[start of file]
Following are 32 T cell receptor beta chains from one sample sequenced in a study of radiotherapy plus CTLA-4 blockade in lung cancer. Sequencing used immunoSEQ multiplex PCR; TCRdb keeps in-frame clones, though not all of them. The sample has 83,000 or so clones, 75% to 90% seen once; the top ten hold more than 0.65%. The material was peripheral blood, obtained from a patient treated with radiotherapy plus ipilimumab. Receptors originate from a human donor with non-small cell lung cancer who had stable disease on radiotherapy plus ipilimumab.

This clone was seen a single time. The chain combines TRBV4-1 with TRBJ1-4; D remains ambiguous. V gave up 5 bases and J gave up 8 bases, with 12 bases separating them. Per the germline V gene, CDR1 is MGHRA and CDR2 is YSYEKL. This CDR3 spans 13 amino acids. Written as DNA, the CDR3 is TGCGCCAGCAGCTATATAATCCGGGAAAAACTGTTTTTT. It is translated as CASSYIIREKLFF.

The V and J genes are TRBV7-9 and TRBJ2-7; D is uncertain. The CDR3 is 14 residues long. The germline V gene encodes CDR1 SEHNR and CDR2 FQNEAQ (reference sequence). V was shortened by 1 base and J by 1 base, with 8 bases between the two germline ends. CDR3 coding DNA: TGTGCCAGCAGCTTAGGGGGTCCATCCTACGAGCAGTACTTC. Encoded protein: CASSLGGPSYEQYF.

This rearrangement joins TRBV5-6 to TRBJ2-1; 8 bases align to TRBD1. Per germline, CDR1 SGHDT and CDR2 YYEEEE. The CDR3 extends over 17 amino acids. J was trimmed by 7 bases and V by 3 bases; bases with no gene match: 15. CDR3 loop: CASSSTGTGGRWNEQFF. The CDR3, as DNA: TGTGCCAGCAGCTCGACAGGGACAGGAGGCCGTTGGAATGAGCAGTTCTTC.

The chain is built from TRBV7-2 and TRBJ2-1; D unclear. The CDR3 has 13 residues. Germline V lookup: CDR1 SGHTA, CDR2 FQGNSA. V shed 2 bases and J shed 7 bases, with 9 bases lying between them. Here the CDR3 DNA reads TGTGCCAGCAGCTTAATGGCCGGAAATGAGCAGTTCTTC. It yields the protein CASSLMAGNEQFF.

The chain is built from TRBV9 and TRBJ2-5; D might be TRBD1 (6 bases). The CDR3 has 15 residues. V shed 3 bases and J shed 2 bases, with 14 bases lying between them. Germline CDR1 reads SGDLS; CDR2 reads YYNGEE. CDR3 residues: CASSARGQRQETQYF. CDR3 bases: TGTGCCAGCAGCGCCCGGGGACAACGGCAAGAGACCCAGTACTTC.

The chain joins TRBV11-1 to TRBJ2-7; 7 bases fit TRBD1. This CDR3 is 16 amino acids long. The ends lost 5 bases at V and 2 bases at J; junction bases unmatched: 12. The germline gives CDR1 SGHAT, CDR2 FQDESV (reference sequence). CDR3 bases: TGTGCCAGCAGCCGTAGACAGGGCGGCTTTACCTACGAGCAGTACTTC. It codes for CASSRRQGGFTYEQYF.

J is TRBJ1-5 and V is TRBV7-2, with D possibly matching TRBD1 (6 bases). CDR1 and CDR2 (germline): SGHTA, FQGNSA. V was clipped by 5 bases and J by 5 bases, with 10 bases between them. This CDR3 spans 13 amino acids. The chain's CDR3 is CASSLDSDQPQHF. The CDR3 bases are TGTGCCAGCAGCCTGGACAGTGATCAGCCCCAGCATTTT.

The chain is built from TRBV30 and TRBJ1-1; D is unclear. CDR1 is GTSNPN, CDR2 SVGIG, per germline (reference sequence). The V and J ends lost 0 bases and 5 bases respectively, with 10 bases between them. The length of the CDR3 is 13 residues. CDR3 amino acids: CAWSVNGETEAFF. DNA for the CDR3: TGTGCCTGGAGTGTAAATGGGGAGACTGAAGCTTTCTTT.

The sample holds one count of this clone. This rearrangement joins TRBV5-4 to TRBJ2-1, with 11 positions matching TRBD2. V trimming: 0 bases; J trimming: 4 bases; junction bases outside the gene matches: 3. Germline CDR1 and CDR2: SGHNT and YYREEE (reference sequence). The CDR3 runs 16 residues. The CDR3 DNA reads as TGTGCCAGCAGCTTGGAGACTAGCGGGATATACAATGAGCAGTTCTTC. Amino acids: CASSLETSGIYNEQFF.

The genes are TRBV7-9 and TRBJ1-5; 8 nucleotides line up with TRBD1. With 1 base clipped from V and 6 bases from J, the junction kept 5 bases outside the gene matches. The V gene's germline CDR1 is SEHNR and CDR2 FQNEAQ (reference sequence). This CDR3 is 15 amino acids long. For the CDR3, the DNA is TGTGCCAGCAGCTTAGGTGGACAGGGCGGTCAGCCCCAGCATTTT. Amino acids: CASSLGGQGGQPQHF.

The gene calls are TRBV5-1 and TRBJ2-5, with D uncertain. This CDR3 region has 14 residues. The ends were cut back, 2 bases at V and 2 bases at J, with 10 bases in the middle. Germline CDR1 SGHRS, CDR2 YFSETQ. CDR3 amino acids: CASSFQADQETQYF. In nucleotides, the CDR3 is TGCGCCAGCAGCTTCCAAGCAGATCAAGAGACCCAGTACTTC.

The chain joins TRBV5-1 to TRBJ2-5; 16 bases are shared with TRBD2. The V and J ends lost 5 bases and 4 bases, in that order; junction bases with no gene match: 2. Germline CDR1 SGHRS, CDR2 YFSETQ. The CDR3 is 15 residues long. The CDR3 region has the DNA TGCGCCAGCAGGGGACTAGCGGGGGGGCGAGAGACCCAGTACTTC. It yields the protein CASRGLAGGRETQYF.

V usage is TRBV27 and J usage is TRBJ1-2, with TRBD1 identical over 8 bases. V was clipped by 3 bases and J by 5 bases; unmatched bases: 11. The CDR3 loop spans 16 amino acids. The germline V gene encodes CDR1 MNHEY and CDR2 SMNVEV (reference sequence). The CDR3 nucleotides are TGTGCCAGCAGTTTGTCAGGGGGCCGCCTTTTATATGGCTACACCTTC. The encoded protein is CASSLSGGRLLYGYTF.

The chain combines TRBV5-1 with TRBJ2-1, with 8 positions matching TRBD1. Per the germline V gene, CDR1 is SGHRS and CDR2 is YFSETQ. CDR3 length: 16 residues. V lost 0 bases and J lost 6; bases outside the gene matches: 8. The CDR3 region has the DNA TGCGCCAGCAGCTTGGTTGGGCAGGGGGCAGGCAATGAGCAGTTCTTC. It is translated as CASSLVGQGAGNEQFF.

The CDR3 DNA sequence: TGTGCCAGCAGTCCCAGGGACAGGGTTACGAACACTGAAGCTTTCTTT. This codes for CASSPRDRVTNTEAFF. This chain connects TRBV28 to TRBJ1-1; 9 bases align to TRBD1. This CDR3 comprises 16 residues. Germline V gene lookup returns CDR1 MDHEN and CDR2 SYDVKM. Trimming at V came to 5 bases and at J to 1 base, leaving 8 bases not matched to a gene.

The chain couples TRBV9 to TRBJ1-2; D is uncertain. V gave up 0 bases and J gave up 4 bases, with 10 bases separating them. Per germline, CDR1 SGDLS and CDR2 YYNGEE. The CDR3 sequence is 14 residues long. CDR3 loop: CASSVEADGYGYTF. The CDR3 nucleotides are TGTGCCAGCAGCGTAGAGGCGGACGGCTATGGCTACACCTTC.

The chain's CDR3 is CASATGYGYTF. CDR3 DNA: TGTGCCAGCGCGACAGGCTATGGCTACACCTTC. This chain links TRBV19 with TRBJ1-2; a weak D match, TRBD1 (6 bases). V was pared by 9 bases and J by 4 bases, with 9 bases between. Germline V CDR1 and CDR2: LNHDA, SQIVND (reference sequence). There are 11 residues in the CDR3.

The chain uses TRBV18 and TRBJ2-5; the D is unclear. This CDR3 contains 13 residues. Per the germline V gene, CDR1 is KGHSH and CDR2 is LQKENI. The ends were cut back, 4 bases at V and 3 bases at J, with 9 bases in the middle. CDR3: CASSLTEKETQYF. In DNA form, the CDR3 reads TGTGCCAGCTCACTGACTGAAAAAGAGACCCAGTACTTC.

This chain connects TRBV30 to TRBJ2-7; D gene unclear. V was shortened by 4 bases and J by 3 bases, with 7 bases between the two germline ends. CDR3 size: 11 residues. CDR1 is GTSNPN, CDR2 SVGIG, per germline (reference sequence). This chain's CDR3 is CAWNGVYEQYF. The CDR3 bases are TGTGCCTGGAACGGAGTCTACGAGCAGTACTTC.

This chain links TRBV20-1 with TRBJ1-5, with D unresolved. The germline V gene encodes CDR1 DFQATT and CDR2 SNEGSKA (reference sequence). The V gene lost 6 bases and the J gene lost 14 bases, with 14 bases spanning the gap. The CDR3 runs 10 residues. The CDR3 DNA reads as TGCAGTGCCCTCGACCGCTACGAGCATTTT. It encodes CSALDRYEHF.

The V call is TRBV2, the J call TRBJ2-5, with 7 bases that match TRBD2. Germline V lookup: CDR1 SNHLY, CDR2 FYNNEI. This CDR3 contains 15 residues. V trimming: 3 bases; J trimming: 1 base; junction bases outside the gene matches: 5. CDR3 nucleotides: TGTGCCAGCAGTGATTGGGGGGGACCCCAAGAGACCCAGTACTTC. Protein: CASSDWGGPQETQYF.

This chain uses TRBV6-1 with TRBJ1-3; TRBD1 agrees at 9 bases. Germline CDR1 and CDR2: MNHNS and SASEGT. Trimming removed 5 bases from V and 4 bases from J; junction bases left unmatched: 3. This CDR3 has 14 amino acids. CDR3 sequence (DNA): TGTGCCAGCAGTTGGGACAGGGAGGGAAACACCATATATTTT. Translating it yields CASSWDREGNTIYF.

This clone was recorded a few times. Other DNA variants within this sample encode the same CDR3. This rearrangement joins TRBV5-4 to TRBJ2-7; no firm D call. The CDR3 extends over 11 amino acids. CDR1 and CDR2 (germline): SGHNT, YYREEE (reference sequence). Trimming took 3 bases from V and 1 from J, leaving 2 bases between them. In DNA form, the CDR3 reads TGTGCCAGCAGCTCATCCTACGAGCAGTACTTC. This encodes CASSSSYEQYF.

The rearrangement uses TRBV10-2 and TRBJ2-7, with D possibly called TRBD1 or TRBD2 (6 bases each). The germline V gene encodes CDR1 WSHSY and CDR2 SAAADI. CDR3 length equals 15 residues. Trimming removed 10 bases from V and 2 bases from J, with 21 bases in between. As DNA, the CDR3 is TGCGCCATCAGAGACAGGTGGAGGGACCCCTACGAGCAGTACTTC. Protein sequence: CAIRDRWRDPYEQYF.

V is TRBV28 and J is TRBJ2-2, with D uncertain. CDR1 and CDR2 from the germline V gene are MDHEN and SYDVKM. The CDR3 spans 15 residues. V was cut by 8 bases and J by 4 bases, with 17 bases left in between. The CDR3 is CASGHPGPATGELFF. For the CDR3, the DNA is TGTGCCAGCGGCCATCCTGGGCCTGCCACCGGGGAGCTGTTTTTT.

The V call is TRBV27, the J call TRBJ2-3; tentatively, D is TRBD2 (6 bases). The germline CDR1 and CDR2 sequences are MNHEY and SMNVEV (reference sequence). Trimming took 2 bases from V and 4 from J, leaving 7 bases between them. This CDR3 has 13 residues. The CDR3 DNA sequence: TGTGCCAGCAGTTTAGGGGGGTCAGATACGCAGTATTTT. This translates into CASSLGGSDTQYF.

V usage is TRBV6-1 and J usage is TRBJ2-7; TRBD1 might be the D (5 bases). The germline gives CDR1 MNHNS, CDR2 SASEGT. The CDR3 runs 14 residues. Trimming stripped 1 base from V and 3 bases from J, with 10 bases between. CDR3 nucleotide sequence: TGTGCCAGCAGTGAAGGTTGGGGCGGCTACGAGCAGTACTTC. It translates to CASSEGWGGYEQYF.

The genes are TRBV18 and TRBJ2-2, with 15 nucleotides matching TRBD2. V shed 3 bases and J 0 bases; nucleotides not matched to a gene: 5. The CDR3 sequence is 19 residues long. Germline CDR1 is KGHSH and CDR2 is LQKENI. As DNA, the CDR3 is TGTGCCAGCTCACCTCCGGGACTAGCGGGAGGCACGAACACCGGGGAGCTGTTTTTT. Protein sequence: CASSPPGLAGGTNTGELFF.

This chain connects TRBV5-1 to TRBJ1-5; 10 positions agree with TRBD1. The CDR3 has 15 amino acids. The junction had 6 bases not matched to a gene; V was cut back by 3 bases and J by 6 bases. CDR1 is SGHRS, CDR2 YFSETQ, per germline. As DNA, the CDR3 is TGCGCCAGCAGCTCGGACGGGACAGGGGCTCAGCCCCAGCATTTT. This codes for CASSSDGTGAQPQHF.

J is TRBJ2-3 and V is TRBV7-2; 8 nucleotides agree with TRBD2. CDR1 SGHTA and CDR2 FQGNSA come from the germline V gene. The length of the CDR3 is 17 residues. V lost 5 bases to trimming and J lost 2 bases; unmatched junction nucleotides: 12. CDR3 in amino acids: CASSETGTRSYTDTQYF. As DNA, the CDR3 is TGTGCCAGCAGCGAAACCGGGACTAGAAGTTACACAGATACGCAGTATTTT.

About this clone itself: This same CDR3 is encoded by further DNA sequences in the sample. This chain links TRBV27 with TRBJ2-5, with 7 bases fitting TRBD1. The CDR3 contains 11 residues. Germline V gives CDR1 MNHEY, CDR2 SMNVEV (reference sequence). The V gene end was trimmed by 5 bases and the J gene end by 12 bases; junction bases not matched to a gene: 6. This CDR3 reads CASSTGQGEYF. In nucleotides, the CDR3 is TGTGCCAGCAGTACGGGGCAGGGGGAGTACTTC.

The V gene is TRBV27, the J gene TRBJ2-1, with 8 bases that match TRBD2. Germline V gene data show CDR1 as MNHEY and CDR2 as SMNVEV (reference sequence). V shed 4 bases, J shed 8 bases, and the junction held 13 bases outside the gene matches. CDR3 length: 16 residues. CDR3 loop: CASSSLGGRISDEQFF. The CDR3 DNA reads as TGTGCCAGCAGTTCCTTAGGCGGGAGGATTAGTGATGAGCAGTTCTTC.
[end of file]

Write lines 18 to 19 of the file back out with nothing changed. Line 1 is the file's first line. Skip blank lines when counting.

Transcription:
The chain's CDR3 is CASATGYGYTF. CDR3 DNA: TGTGCCAGCGCGACAGGCTATGGCTACACCTTC. This chain links TRBV19 with TRBJ1-2; a weak D match, TRBD1 (6 bases). V was pared by 9 bases and J by 4 bases, with 9 bases between. Germline V CDR1 and CDR2: LNHDA, SQIVND (reference sequence). There are 11 residues in the CDR3.

The chain uses TRBV18 and TRBJ2-5; the D is unclear. This CDR3 contains 13 residues. Per the germline V gene, CDR1 is KGHSH and CDR2 is LQKENI. The ends were cut back, 4 bases at V and 3 bases at J, with 9 bases in the middle. CDR3: CASSLTEKETQYF. In DNA form, the CDR3 reads TGTGCCAGCTCACTGACTGAAAAAGAGACCCAGTACTTC.